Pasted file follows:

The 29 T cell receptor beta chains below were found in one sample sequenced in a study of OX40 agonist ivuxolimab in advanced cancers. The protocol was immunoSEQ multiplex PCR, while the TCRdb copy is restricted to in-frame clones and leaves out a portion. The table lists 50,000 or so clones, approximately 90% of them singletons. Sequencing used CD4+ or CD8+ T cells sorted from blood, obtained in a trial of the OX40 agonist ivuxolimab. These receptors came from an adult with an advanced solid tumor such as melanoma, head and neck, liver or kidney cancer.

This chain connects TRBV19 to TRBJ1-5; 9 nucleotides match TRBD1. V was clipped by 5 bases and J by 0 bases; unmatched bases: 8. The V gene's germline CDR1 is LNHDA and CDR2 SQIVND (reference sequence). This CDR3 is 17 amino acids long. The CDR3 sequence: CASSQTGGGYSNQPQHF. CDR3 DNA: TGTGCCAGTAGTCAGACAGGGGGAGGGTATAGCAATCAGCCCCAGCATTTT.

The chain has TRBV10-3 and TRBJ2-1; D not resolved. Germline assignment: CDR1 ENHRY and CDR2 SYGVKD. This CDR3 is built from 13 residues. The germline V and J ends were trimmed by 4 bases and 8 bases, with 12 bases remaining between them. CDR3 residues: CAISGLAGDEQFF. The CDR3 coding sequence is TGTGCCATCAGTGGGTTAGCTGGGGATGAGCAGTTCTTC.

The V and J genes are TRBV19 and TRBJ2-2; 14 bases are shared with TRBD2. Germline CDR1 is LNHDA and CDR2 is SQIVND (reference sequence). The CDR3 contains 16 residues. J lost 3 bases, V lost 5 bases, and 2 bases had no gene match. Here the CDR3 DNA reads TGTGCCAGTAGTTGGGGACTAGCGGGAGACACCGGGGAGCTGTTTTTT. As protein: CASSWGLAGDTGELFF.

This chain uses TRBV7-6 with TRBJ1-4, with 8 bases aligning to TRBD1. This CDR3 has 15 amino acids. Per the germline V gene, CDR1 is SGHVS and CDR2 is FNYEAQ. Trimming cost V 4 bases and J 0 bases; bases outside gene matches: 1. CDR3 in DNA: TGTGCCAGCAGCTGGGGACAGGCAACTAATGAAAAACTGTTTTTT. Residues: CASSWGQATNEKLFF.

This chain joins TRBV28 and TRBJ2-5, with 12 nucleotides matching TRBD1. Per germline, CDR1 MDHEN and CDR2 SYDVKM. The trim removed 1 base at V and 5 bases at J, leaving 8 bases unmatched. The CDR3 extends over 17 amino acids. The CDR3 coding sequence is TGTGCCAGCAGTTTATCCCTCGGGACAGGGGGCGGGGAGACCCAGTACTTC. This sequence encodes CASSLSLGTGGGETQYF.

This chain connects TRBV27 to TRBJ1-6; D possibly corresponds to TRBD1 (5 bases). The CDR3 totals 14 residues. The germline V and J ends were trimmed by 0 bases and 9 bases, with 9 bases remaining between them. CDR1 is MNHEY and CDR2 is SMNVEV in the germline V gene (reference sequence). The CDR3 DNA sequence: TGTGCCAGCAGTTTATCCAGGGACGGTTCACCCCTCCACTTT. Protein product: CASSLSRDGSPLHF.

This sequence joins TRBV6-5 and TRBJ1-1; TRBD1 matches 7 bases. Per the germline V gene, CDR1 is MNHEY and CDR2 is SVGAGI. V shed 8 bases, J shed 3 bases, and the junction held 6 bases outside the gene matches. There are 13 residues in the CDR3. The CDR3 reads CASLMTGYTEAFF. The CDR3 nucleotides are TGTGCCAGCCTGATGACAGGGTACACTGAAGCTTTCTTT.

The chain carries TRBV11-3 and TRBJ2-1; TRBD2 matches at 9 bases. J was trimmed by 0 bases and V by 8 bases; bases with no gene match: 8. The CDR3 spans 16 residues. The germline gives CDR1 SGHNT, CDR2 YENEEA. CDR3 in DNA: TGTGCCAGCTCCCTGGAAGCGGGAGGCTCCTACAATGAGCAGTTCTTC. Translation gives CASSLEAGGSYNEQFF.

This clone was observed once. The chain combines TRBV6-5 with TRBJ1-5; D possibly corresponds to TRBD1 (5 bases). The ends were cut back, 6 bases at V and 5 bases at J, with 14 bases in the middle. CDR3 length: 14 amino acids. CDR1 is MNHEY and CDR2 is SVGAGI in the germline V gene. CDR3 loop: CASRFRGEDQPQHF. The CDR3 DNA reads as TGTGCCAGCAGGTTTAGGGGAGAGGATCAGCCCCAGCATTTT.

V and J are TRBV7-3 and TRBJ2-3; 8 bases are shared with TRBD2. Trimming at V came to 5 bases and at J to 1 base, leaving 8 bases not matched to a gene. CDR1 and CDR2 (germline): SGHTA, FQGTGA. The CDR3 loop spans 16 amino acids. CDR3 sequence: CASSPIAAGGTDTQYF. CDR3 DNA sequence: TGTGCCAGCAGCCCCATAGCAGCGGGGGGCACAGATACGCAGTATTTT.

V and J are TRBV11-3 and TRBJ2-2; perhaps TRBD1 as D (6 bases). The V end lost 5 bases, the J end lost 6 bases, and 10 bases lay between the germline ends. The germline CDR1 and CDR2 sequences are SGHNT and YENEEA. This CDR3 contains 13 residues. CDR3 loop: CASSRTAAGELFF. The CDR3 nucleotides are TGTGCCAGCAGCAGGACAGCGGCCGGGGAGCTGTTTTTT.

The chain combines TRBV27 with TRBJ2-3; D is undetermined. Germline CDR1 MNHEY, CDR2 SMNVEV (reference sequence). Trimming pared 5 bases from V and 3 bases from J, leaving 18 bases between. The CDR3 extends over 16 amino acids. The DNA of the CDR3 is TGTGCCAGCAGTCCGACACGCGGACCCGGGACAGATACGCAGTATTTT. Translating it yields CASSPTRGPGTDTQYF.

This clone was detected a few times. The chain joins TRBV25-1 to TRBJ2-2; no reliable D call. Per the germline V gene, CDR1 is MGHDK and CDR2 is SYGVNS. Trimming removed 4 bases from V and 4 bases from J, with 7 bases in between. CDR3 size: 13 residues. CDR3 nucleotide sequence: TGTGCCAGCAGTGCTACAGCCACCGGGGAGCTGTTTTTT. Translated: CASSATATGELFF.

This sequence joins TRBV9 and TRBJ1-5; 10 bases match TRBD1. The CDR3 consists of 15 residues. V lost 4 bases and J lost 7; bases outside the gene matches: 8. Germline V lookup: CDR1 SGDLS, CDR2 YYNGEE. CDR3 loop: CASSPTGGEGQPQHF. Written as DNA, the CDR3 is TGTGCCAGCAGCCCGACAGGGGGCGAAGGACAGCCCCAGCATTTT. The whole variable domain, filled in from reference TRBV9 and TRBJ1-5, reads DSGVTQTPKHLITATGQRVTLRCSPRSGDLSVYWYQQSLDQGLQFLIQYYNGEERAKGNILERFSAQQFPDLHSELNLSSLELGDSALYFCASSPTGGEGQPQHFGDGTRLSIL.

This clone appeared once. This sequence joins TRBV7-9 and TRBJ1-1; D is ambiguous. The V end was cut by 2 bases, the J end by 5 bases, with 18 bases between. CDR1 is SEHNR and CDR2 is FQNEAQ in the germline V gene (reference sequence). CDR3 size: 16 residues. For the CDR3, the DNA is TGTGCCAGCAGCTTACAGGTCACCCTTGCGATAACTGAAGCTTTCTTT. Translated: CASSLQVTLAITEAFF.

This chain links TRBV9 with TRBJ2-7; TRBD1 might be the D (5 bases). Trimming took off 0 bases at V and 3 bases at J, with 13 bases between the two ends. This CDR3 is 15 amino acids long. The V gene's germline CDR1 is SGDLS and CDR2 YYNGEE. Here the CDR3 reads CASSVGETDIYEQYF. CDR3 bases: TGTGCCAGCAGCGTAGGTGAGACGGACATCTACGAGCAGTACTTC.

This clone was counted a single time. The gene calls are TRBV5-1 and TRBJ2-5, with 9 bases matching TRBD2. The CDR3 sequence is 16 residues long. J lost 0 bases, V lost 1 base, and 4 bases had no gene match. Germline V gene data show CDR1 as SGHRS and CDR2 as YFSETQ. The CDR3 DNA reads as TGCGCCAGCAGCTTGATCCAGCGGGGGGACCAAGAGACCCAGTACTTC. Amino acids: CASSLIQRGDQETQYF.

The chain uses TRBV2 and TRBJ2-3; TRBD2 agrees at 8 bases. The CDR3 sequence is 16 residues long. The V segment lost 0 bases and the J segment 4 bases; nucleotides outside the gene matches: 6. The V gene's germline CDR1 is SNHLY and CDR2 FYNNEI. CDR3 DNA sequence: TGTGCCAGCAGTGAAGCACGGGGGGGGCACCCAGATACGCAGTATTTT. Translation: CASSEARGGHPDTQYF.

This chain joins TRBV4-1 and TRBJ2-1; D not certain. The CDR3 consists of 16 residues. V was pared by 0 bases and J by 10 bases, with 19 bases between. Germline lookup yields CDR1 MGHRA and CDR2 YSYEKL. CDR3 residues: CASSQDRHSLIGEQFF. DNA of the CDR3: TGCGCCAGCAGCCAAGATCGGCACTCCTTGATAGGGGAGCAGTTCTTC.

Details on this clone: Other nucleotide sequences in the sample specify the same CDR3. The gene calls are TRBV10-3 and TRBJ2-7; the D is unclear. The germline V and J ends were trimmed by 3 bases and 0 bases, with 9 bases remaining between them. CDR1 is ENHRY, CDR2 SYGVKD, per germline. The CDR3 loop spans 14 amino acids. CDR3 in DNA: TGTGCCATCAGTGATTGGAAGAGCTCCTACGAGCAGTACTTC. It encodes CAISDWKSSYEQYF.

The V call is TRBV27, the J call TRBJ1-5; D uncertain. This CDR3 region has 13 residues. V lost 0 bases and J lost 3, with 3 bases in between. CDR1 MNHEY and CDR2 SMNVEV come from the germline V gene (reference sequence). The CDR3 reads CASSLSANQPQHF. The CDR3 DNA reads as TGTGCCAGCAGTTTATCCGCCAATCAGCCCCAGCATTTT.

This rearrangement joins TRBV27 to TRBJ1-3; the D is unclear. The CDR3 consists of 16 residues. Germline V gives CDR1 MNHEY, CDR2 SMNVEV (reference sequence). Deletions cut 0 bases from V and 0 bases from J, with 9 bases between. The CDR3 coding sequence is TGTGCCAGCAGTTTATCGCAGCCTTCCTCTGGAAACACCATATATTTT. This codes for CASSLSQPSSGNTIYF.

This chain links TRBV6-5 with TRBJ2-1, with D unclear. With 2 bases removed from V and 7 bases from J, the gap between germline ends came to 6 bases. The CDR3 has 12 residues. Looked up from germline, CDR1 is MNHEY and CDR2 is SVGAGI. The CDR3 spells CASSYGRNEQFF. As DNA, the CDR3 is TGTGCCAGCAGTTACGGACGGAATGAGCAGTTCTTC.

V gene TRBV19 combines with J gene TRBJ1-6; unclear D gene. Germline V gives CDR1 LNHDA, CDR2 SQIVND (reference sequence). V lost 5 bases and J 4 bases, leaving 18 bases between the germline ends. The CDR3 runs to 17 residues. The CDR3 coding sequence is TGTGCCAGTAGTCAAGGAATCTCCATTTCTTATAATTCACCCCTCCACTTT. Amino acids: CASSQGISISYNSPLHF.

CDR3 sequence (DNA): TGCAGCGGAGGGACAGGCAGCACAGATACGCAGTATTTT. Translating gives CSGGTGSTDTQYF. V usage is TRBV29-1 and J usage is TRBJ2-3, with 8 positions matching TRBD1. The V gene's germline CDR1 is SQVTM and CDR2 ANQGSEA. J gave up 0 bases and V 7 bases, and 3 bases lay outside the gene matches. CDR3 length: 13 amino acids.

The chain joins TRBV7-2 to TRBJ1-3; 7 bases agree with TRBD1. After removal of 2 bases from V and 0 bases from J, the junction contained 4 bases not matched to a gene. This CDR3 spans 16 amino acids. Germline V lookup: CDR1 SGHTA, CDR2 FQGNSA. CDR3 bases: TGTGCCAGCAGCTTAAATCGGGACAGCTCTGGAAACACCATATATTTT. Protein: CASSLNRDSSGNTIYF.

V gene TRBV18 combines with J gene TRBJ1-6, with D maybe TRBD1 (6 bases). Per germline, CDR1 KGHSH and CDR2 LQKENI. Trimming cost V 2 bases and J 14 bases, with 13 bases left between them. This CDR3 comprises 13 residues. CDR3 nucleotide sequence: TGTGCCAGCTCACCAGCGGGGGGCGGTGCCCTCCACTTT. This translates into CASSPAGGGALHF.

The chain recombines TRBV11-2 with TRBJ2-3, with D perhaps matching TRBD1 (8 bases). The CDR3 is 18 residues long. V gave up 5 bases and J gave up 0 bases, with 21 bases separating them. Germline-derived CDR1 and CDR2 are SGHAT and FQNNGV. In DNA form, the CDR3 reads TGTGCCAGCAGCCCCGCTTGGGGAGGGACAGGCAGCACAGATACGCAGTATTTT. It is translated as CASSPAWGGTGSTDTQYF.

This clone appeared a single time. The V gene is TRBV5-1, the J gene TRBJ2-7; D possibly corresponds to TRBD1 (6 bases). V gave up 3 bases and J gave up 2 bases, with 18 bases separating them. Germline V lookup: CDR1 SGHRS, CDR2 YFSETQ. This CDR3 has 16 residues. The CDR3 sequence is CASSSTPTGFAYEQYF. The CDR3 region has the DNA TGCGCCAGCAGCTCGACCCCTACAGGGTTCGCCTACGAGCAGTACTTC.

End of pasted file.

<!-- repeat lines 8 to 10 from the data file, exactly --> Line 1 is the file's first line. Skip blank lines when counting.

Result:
This sequence joins TRBV6-5 and TRBJ1-1; TRBD1 matches 7 bases. Per the germline V gene, CDR1 is MNHEY and CDR2 is SVGAGI. V shed 8 bases, J shed 3 bases, and the junction held 6 bases outside the gene matches. There are 13 residues in the CDR3. The CDR3 reads CASLMTGYTEAFF. The CDR3 nucleotides are TGTGCCAGCCTGATGACAGGGTACACTGAAGCTTTCTTT.

The chain carries TRBV11-3 and TRBJ2-1; TRBD2 matches at 9 bases. J was trimmed by 0 bases and V by 8 bases; bases with no gene match: 8. The CDR3 spans 16 residues. The germline gives CDR1 SGHNT, CDR2 YENEEA. CDR3 in DNA: TGTGCCAGCTCCCTGGAAGCGGGAGGCTCCTACAATGAGCAGTTCTTC. Translation gives CASSLEAGGSYNEQFF.

This clone was observed once. The chain combines TRBV6-5 with TRBJ1-5; D possibly corresponds to TRBD1 (5 bases). The ends were cut back, 6 bases at V and 5 bases at J, with 14 bases in the middle. CDR3 length: 14 amino acids. CDR1 is MNHEY and CDR2 is SVGAGI in the germline V gene. CDR3 loop: CASRFRGEDQPQHF. The CDR3 DNA reads as TGTGCCAGCAGGTTTAGGGGAGAGGATCAGCCCCAGCATTTT.